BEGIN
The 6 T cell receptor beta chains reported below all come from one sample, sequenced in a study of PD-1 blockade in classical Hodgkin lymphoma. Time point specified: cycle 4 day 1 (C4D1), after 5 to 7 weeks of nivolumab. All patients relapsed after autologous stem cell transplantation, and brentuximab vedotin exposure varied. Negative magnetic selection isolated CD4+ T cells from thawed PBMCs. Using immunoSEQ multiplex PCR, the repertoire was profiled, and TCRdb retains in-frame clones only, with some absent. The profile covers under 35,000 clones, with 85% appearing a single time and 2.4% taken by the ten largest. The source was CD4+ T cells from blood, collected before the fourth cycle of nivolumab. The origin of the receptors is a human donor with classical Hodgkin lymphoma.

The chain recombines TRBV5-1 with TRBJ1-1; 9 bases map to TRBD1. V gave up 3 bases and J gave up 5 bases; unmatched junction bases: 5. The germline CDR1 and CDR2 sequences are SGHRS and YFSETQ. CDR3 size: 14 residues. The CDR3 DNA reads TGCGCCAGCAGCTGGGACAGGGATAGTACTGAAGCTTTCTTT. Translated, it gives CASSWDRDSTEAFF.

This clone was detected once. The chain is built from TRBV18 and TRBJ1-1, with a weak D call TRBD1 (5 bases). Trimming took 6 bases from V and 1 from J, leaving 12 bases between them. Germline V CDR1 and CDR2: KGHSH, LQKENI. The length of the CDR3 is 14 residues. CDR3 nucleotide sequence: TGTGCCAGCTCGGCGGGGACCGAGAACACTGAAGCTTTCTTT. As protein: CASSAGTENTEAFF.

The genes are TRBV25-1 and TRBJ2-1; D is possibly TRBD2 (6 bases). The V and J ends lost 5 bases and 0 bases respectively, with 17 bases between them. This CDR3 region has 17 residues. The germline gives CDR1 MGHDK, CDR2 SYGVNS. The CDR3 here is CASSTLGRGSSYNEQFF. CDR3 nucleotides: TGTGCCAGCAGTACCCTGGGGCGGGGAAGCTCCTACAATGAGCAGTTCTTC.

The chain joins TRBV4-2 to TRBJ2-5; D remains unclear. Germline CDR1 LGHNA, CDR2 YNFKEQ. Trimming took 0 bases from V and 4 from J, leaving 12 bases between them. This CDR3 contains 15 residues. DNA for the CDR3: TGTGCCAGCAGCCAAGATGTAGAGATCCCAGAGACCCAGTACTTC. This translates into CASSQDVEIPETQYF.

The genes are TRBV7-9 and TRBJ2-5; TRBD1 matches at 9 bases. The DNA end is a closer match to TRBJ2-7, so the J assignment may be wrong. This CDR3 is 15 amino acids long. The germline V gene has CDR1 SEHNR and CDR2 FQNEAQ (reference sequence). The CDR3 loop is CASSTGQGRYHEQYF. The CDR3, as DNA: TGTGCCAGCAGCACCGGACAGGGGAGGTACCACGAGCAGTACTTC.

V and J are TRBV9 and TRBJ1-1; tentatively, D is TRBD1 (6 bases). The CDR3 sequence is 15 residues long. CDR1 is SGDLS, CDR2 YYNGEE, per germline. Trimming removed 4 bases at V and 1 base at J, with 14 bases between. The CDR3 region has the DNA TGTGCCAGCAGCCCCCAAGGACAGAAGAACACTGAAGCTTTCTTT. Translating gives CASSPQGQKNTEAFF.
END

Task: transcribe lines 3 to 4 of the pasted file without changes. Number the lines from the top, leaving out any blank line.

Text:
This clone was detected once. The chain is built from TRBV18 and TRBJ1-1, with a weak D call TRBD1 (5 bases). Trimming took 6 bases from V and 1 from J, leaving 12 bases between them. Germline V CDR1 and CDR2: KGHSH, LQKENI. The length of the CDR3 is 14 residues. CDR3 nucleotide sequence: TGTGCCAGCTCGGCGGGGACCGAGAACACTGAAGCTTTCTTT. As protein: CASSAGTENTEAFF.

The genes are TRBV25-1 and TRBJ2-1; D is possibly TRBD2 (6 bases). The V and J ends lost 5 bases and 0 bases respectively, with 17 bases between them. This CDR3 region has 17 residues. The germline gives CDR1 MGHDK, CDR2 SYGVNS. The CDR3 here is CASSTLGRGSSYNEQFF. CDR3 nucleotides: TGTGCCAGCAGTACCCTGGGGCGGGGAAGCTCCTACAATGAGCAGTTCTTC.